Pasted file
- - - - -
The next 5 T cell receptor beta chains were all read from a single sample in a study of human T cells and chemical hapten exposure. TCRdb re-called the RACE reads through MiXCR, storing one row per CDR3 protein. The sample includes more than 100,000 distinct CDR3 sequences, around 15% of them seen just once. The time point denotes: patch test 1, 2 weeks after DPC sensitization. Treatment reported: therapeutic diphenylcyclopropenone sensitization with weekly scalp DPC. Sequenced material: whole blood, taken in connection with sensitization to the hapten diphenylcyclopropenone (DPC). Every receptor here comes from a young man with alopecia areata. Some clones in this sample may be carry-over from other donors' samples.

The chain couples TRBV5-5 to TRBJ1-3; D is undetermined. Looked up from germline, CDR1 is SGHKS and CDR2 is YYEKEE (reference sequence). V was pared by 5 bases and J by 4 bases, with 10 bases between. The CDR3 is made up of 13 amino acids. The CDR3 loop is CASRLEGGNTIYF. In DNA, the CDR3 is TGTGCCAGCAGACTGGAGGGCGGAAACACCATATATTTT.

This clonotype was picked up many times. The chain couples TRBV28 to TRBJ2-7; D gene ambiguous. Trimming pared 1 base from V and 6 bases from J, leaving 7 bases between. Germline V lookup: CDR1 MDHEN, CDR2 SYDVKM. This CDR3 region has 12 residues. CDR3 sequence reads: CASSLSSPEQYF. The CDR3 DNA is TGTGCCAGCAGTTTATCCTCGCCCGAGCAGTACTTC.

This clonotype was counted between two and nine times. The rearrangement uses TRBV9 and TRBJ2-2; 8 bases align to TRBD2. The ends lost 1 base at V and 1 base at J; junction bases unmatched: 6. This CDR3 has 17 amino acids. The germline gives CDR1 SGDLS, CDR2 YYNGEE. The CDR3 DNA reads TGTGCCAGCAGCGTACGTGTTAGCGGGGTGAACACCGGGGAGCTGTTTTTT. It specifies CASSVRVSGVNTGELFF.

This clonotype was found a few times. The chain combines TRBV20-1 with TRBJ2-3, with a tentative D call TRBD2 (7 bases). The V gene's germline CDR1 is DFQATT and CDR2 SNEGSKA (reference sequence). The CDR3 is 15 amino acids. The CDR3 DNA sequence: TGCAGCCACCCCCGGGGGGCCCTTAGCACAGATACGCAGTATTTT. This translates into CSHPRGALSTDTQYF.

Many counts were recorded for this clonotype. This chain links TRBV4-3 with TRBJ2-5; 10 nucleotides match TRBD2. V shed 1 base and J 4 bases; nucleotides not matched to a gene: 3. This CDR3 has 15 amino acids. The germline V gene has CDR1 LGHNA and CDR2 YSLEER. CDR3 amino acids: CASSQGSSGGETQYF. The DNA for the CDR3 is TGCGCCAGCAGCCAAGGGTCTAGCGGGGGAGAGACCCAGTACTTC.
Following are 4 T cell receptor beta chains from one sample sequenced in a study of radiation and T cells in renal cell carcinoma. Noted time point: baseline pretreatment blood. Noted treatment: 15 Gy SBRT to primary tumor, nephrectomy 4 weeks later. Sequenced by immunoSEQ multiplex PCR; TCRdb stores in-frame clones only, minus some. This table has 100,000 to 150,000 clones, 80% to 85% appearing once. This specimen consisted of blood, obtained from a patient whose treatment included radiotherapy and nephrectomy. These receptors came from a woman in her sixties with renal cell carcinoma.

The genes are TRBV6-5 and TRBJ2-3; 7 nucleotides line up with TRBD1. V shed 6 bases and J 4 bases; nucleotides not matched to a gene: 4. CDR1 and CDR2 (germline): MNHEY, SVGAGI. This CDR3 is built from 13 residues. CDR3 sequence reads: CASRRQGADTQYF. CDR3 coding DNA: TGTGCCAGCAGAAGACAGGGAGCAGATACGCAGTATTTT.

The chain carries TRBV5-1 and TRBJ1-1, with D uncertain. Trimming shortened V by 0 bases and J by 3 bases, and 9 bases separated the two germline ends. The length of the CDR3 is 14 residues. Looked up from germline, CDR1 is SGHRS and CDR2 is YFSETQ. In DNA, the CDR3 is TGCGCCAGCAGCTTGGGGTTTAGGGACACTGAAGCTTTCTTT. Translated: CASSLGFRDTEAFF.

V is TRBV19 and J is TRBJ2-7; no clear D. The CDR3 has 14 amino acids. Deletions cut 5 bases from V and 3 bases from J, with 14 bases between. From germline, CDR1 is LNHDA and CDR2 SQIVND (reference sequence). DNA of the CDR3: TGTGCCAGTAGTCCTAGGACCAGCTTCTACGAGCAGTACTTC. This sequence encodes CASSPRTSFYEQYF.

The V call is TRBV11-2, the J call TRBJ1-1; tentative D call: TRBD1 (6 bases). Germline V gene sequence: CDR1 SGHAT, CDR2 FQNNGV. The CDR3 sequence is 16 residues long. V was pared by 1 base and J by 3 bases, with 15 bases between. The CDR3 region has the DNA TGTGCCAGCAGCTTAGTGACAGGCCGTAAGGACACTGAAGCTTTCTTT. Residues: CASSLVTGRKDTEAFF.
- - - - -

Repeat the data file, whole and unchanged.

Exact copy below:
The next 5 T cell receptor beta chains were all read from a single sample in a study of human T cells and chemical hapten exposure. TCRdb re-called the RACE reads through MiXCR, storing one row per CDR3 protein. The sample includes more than 100,000 distinct CDR3 sequences, around 15% of them seen just once. The time point denotes: patch test 1, 2 weeks after DPC sensitization. Treatment reported: therapeutic diphenylcyclopropenone sensitization with weekly scalp DPC. Sequenced material: whole blood, taken in connection with sensitization to the hapten diphenylcyclopropenone (DPC). Every receptor here comes from a young man with alopecia areata. Some clones in this sample may be carry-over from other donors' samples.

The chain couples TRBV5-5 to TRBJ1-3; D is undetermined. Looked up from germline, CDR1 is SGHKS and CDR2 is YYEKEE (reference sequence). V was pared by 5 bases and J by 4 bases, with 10 bases between. The CDR3 is made up of 13 amino acids. The CDR3 loop is CASRLEGGNTIYF. In DNA, the CDR3 is TGTGCCAGCAGACTGGAGGGCGGAAACACCATATATTTT.

This clonotype was picked up many times. The chain couples TRBV28 to TRBJ2-7; D gene ambiguous. Trimming pared 1 base from V and 6 bases from J, leaving 7 bases between. Germline V lookup: CDR1 MDHEN, CDR2 SYDVKM. This CDR3 region has 12 residues. CDR3 sequence reads: CASSLSSPEQYF. The CDR3 DNA is TGTGCCAGCAGTTTATCCTCGCCCGAGCAGTACTTC.

This clonotype was counted between two and nine times. The rearrangement uses TRBV9 and TRBJ2-2; 8 bases align to TRBD2. The ends lost 1 base at V and 1 base at J; junction bases unmatched: 6. This CDR3 has 17 amino acids. The germline gives CDR1 SGDLS, CDR2 YYNGEE. The CDR3 DNA reads TGTGCCAGCAGCGTACGTGTTAGCGGGGTGAACACCGGGGAGCTGTTTTTT. It specifies CASSVRVSGVNTGELFF.

This clonotype was found a few times. The chain combines TRBV20-1 with TRBJ2-3, with a tentative D call TRBD2 (7 bases). The V gene's germline CDR1 is DFQATT and CDR2 SNEGSKA (reference sequence). The CDR3 is 15 amino acids. The CDR3 DNA sequence: TGCAGCCACCCCCGGGGGGCCCTTAGCACAGATACGCAGTATTTT. This translates into CSHPRGALSTDTQYF.

Many counts were recorded for this clonotype. This chain links TRBV4-3 with TRBJ2-5; 10 nucleotides match TRBD2. V shed 1 base and J 4 bases; nucleotides not matched to a gene: 3. This CDR3 has 15 amino acids. The germline V gene has CDR1 LGHNA and CDR2 YSLEER. CDR3 amino acids: CASSQGSSGGETQYF. The DNA for the CDR3 is TGCGCCAGCAGCCAAGGGTCTAGCGGGGGAGAGACCCAGTACTTC.
Following are 4 T cell receptor beta chains from one sample sequenced in a study of radiation and T cells in renal cell carcinoma. Noted time point: baseline pretreatment blood. Noted treatment: 15 Gy SBRT to primary tumor, nephrectomy 4 weeks later. Sequenced by immunoSEQ multiplex PCR; TCRdb stores in-frame clones only, minus some. This table has 100,000 to 150,000 clones, 80% to 85% appearing once. This specimen consisted of blood, obtained from a patient whose treatment included radiotherapy and nephrectomy. These receptors came from a woman in her sixties with renal cell carcinoma.

The genes are TRBV6-5 and TRBJ2-3; 7 nucleotides line up with TRBD1. V shed 6 bases and J 4 bases; nucleotides not matched to a gene: 4. CDR1 and CDR2 (germline): MNHEY, SVGAGI. This CDR3 is built from 13 residues. CDR3 sequence reads: CASRRQGADTQYF. CDR3 coding DNA: TGTGCCAGCAGAAGACAGGGAGCAGATACGCAGTATTTT.

The chain carries TRBV5-1 and TRBJ1-1, with D uncertain. Trimming shortened V by 0 bases and J by 3 bases, and 9 bases separated the two germline ends. The length of the CDR3 is 14 residues. Looked up from germline, CDR1 is SGHRS and CDR2 is YFSETQ. In DNA, the CDR3 is TGCGCCAGCAGCTTGGGGTTTAGGGACACTGAAGCTTTCTTT. Translated: CASSLGFRDTEAFF.

V is TRBV19 and J is TRBJ2-7; no clear D. The CDR3 has 14 amino acids. Deletions cut 5 bases from V and 3 bases from J, with 14 bases between. From germline, CDR1 is LNHDA and CDR2 SQIVND (reference sequence). DNA of the CDR3: TGTGCCAGTAGTCCTAGGACCAGCTTCTACGAGCAGTACTTC. This sequence encodes CASSPRTSFYEQYF.

The V call is TRBV11-2, the J call TRBJ1-1; tentative D call: TRBD1 (6 bases). Germline V gene sequence: CDR1 SGHAT, CDR2 FQNNGV. The CDR3 sequence is 16 residues long. V was pared by 1 base and J by 3 bases, with 15 bases between. The CDR3 region has the DNA TGTGCCAGCAGCTTAGTGACAGGCCGTAAGGACACTGAAGCTTTCTTT. Residues: CASSLVTGRKDTEAFF.